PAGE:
New video footage has been released of blast testing performed on cross laminated timber (CLT) structures, and it’s quite a sight to see.
The Forest Products Laboratory, in cooperation with WoodWorks and the Softwood Lumber Board, led a second round of live blast testing in 2017 at Tyndall Air Force Base in Panama City, Florida.
The charges in the videos were large enough to potentially cause lethal injury, and the structures survived. The objective of these studies was to demonstrate the capability of CLT structures to resist airblast loads, thereby allowing the military to incorporate mass timber materials like CLT into their construction projects.
The following is an update to a previous LabNotes post. The updated version was recently featured on the USDA and Forest Service blogs:
All three structures remained standing after the testing – even tests designed to take the structures well beyond their design intent. (Photo courtesy of Air Force Civil Engineering Center AFCEC, Tyndall Air Force Base)
At the USDA Forest Service’s Forest Products Laboratory (FPL), researchers sometimes get a little destructive. They bend and break wood samples of all sizes, and even shoot lumber out of a cannon at 100 miles per hour.
But explosions? That’s a bit out of their wheelhouse. Not that wood can’t handle it. Particularly when it’s used in engineered products like cross-laminated timber, or CLT, which FPL researchers have studied from many angles, including fire performance, use in earthquake-prone regions, and the effects of moisture on CLT. Made of alternating layers of dried lumber boards stacked at 90-degree angles, CLT is exceptionally strong and stable and can be used as walls, roofs, and floors in mid-rise buildings. Continue reading →
The following is a post on the USDA blog highlighting research from the Forest Products Laboratory and the Northern Research Station. The original post can be seen here.
The Revolutionary Role of Wood in our Future
by David N. Bengston, Research and Development, USDA Forest Service
Some people are just way ahead of their time. In the mid-20th century, when most people thought of wood as an archaic and low-tech material, Egon Glesinger foresaw the revolutionary role it would play in our future, described in his book The Coming Age of Wood.
Scientists in the Northern Research Station’s new Strategic Foresight Group developed a horizon scanning system to identify emerging issues and trends that could be game-changers. A theme that has emerged is the wave of amazing innovations in wood products that could prove Mr. Glesinger right.
For example, wood-based nanomaterials have been produced at the Forest Products Lab (FPL) for more than five years. This renewable, biodegradable material can be used to make computer chips, flexible computer displays, car panels, replacement tendons – for humans – and coatings that keep food fresh longer.
Tall wood buildings, or plyscrapers, are sprouting up across the globe today, built with cross-laminated timber (CLT) and based on research from the FPL and elsewhere. CLT is made from layers of wood crisscrossed and held together by fire-resistant glue. It is as strong as structural steel, greatly speeds up construction, and has a much lower carbon footprint than steel and concrete buildings.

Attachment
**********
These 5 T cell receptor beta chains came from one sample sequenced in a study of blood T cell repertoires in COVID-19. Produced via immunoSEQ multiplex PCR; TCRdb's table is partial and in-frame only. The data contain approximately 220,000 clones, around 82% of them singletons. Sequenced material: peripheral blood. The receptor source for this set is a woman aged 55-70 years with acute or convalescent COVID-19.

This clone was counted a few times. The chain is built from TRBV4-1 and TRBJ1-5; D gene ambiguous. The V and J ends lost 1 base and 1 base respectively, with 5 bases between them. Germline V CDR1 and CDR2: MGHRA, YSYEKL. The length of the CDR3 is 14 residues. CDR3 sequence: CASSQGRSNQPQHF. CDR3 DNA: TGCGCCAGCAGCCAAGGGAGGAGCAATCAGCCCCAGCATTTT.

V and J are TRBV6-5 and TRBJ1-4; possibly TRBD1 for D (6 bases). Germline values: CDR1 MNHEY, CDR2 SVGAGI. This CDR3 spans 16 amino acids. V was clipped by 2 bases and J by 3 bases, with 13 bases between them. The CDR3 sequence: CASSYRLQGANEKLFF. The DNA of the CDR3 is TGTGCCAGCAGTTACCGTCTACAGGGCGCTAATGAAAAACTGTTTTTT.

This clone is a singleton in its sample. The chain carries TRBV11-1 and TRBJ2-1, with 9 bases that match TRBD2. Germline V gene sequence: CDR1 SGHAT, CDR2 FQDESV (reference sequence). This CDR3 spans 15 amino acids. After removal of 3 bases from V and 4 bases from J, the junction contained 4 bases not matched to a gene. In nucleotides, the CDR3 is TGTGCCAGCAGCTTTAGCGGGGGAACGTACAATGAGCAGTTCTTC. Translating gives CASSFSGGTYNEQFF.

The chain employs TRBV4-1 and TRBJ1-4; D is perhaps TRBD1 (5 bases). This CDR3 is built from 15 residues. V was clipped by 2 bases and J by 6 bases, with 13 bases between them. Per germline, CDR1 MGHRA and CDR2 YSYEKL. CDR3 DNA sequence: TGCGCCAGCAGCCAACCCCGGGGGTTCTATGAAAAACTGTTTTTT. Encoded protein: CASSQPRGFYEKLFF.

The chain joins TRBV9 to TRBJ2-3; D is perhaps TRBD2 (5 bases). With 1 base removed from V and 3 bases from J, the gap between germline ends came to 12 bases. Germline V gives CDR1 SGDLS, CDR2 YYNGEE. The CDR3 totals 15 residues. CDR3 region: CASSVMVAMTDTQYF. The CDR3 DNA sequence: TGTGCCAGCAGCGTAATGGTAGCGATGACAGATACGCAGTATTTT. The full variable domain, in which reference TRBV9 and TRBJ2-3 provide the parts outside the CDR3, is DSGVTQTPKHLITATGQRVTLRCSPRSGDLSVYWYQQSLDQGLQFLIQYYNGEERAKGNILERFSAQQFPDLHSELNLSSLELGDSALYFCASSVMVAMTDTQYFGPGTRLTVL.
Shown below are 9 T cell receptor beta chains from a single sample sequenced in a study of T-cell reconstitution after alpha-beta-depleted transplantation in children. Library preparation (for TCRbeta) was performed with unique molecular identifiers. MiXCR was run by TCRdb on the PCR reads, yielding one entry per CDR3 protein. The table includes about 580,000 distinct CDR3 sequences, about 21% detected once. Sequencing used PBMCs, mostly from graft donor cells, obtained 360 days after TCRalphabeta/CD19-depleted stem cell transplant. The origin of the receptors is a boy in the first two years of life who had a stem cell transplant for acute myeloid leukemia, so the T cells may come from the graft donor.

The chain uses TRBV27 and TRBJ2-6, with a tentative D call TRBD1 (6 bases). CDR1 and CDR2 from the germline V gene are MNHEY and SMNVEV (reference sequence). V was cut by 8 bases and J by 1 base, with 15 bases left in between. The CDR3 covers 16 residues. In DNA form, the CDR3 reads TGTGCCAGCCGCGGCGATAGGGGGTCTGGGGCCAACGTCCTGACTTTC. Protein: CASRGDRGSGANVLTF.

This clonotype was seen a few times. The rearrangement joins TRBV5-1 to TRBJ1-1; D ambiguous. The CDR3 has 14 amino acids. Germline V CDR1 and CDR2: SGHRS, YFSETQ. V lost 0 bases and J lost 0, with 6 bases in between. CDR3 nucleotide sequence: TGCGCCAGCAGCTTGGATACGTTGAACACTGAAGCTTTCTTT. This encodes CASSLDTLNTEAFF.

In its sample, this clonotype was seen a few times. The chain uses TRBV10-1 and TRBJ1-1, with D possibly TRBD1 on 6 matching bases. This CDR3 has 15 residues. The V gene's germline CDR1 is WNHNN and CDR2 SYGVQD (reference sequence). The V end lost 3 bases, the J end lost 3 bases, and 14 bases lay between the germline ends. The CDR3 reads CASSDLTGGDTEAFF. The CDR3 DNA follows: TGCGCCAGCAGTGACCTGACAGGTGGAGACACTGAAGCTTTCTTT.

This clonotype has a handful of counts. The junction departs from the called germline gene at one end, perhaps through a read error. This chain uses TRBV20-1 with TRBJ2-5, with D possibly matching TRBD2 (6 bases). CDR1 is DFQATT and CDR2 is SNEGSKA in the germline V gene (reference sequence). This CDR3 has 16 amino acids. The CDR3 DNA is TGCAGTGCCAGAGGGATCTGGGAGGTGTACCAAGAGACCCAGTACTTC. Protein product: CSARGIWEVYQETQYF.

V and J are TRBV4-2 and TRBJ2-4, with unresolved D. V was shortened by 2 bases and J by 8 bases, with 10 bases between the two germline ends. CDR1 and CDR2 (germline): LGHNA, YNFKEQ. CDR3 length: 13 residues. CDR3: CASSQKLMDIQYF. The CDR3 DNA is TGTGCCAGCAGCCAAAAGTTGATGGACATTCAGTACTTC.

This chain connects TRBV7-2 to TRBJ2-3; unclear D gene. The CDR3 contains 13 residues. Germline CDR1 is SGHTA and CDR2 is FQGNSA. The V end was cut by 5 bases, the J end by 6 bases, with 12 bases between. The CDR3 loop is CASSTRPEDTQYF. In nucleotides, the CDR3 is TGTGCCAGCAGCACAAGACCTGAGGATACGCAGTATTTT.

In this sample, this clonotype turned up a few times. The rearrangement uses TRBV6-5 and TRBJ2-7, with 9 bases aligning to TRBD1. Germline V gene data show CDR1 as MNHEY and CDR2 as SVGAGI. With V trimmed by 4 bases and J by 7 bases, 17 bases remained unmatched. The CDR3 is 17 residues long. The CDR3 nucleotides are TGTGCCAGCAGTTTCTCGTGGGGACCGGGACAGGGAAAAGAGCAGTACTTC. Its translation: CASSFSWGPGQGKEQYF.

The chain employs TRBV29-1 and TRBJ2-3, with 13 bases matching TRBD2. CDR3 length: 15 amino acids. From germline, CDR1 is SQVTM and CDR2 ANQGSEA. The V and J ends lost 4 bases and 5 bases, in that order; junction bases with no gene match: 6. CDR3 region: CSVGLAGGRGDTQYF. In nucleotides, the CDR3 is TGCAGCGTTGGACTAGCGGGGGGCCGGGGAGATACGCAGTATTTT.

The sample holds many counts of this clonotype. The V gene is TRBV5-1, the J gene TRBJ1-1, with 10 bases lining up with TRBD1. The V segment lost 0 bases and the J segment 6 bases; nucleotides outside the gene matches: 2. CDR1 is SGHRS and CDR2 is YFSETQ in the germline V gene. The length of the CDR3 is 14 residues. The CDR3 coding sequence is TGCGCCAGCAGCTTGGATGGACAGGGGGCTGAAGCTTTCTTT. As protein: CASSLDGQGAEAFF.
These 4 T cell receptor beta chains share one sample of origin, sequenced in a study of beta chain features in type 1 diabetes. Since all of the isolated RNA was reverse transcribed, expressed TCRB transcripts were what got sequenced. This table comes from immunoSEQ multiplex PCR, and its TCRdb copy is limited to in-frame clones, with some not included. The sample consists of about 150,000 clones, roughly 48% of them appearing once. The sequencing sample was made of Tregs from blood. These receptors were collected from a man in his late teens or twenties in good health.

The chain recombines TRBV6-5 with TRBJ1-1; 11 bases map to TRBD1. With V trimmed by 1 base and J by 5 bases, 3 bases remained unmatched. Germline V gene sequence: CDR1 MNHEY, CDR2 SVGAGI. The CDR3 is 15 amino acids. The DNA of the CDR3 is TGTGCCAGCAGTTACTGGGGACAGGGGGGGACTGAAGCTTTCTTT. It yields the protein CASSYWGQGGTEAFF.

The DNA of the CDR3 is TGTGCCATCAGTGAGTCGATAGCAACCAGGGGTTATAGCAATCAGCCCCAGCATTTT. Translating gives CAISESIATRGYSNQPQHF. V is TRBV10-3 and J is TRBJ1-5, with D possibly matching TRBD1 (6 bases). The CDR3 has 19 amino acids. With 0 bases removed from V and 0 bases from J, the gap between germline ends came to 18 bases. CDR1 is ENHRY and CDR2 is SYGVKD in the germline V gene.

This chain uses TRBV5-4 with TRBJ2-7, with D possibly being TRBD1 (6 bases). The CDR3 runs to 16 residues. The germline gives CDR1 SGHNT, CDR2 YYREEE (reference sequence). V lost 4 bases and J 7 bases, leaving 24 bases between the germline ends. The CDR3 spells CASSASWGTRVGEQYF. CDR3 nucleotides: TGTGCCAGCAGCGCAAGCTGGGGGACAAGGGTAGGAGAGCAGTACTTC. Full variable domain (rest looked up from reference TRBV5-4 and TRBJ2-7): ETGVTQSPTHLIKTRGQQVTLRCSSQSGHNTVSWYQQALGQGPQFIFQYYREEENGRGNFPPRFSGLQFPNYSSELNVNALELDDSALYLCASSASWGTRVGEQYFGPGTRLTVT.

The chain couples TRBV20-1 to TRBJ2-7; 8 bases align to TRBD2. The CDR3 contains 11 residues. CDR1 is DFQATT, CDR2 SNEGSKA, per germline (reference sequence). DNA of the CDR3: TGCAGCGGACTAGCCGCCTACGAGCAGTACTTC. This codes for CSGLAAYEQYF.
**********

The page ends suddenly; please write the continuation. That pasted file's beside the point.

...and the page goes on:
Power-generating wood flooring is being tested at the University of Wisconsin-Madison, a collaboration between the University’s College of Engineering and the FPL. Made mostly from recycled wood pulp, the flooring is chemically treated to produce an electrostatic charge as people walk across it. The charge can power lights and smart building sensor networks, and charge batteries.
These and many other marvels of wood product innovation could make the 21st century the century of wood , increasing demand for wood, leading to increased tree planting to meet demand, and the development of markets for wood currently lacking market value. Importantly, thinning overgrown forests with high fuel loads to supply these markets may also decrease wildfire risk.
Wood buildings provide an array of economic and environmental benefits. Interest in capitalizing on those benefits by constructing mid- to high-rise buildings using cross-laminated timber (CLT) is growing. CLT is made from layers of dried lumber boards stacked in alternating direction at 90-degree angles, glued and pressed to form solid panels. These panels have exceptional strength and stability and can be used as walls, roofs, and floors. Additionally, calculations have shown that a seven-inch floor made of CLT has a fire resistance of two hours.
In order for wood structures to rise above six stories without special building official permission, changes to the International Building Code are needed. It’s a tall order, but researchers from the Forest Service’s Forest Products Laboratory (FPL) recently completed a series of fire tests that will address concerns about fire performance of wood buildings and help take them to new heights. Continue reading →
When insect scourges run rampant through forested ecosystems they can leave behind entire stands of dead and dying trees – especially if that scourge is the spruce budworm. In the Upper Midwest, where the spruce budworm infests forests on a cyclic 30-50 year pattern, forest managers oftentimes use salvaged logs from the dead and dying trees to produce low-value wood products, such as wood pulp, or merely count the dead trees as a loss and leave them standing.
But Forest Products Laboratory (FPL) researchers developed ways to evaluate the quality of salvaged wood and sort out the higher-quality wood for production of cross-laminated timber (CLT) – a high-value wood product that can increase forest revenues. “We’re at the point of demonstrating commercially available technologies,” said FPL engineer Robert Ross, “and the idea that we can take high-grade material out [of dead tree stands].” Continue reading →